Wednesday, June 5, 2013


The post below is for my International Political Economy class (PS 404). The focus is on understanding the long-term causes behind the 2008 market meltdown. 

There are many reasons that our market collapsed in 2008. If we understand these we're better equipped to understand why it's going to happen again (and it will). Below I draw from my book to present ten developments that helped create the conditions for the market collapse of 2008. What you'll see is that 2008 wasn't some kind of 'once in a century credit tsunami' that couldn't have been foreseen. It was the result of very deliberate steps that included putting market blinders on our politicians and society (which we seem to be doing once again).

You can quibble with one or two of the 10 points, and can definitely make a case for emphasizing one point over another, but the reasons for our 2008 market collapse - and the logic behind our next collapse - can be found below.

With that, our 2008 market collapse in ten easy steps ...


1. A Naive Belief in "Free Market" Ideology (blinds policymakers)
... U.S. leaders effectively ignore the economic costs associated with (1) paying for the defense of the west, (2) America's failure to adapt to globalization and new competition (produced, in part, by the success of Bretton Woods), (3) the structural changes in the economy caused by the rise of financial services sector (i.e. the "symbolic" economy), (4) Nixon's price controls, and (4) the impact of OPEC's inflation inducing price hikes.
... Instead of confronting the costs associated with paying for the cold war, competition from abroad, the financialization of the economy, Nixon's price controls and OPEC price hikes, America's leadership blames the sluggish U.S. economy on "the state" (regulations, domestic programs, and taxes), while calling for "a good 'ol shot of capitalism" in 1980.
... Ronald Reagan enters the White House after Maggie Thatcher becomes Britain's Prime Minister. Trickle Down Economics is born. Deregulation and tax cuts for the rich are embraced. Militarism, new global competition, financialization and OPEC price hikes are effectively ignored.
... The free market is embraced after Reagan leaves office in spite of the fact that Reagan dumped trillions in borrowed money into the economy, almost tripled the national debt, raised taxes on the middle class (FICA), and lifted the debt-limit ceiling 17 times. Reagan's accomplishments are attributed to him being a fiscal conservative and free marketeer.

BUILD UP: 1970s-1980s

2. Deregulation / Financialization  of Economy (regulators take a vacation)
... 1971 the dollar is de-linked from gold and becomes a commodity. A formal futures market develops for money, interest rates, and other novel investment tools of the financial community.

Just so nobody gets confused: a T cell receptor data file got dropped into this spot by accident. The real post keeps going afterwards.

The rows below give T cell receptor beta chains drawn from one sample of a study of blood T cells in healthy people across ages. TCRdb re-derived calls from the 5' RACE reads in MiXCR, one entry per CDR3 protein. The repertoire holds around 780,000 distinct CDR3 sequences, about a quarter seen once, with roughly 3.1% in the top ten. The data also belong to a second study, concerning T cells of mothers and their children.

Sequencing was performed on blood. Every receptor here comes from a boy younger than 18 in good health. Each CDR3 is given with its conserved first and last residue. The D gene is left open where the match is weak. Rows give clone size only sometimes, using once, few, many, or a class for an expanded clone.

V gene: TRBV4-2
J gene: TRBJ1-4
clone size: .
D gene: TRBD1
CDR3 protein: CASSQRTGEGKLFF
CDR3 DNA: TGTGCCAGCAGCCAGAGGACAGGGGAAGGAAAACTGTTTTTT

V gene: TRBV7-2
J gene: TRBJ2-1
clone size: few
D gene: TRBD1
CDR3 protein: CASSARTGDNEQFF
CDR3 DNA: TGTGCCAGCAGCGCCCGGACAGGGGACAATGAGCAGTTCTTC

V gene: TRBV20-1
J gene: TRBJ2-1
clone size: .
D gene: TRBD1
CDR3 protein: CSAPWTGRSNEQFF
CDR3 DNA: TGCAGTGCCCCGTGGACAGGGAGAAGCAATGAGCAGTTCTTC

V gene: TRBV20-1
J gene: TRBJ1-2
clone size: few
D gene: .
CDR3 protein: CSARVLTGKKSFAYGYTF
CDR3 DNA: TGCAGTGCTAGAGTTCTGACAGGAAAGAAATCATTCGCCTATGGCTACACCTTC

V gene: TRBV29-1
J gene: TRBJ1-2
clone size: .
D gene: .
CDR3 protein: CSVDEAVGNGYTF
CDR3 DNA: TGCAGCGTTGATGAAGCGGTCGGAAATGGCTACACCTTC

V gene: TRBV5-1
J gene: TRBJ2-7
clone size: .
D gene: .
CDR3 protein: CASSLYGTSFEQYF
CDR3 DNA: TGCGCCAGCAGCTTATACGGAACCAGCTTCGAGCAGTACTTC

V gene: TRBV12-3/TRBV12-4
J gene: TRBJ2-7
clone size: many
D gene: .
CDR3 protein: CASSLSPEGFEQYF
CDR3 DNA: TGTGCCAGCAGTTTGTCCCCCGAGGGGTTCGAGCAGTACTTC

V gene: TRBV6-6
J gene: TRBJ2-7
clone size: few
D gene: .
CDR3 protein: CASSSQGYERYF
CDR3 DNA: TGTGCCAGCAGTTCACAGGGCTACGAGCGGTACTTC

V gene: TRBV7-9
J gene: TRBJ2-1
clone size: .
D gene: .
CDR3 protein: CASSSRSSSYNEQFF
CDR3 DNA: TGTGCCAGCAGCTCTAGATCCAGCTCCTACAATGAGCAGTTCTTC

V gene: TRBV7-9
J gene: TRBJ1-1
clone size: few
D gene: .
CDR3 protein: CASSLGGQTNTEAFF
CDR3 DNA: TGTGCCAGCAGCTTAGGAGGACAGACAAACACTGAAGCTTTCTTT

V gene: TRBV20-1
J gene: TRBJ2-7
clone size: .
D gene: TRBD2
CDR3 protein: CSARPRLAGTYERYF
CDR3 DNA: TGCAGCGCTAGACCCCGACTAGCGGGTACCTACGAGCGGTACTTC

... OPEC price hikes wreak havoc on markets and prices. Pundits and foreign policy experts alike (see especially Henry Kissinger) are caught flat footed.
... new policies and deregulation are pushed by financial services sector, which make the Savings & Loan and other financial meltdowns possible (1970s/1980s). This helps set the stage for deregulation which eventually leads to the dismantling of the Glass-Steagall Act and the passage of the Financial Services Modernization Act (1999)
... the financial services sectors consolidates and grows as America's symbolic economy grows in importance. The SEC begins its disappearing act.

3. Interest Rate Manipulation / The Greenspan Put (what free market?)
... Interest rates are used first to stabilize markets, and then as a tool to stimulate them. Bailouts and Federal Reserve money dumps begin in earnest under Alan Greenspan's leadership at the Federal Reserve. The Greenspan Put (dumping cheap money into the system when Wall Street gets in trouble) begins in 1987.
... the Federal Reserve becomes Wall Street's support system, and then it's puppet.
... Market recklessness surges as financial services (and then gambling) grows.

4. Yield Hunts / Secondary Markets (casino economy begins)
... Inflation + low interest rates in 1980s lead bond traders to start looking for higher yield investments.
... Non-traditional but high return investment products become more attractive, but market players are (initially)reluctant because of low bond ratings.
... Globalization (largely unregulated) allows financial firms to seek higher investments abroad through loans, secondary markets, arbitrage, etc.

5. Bailout City (what accountability?)
... Beginning with Mexico in 1982 (actually it begins earlier, but this is where I'm starting here), Wall Street's short sighted recklessness is bailed out time and time again. The Greenspan Put (and bailout nation) is entrenched with the 1987 rescue of LTCM.
... Accountability and free market ideology are undermined with successive bailouts and the Greenspan Put, but no one cares. Wall Street/investment bankers continue to believe in the wonders of the market.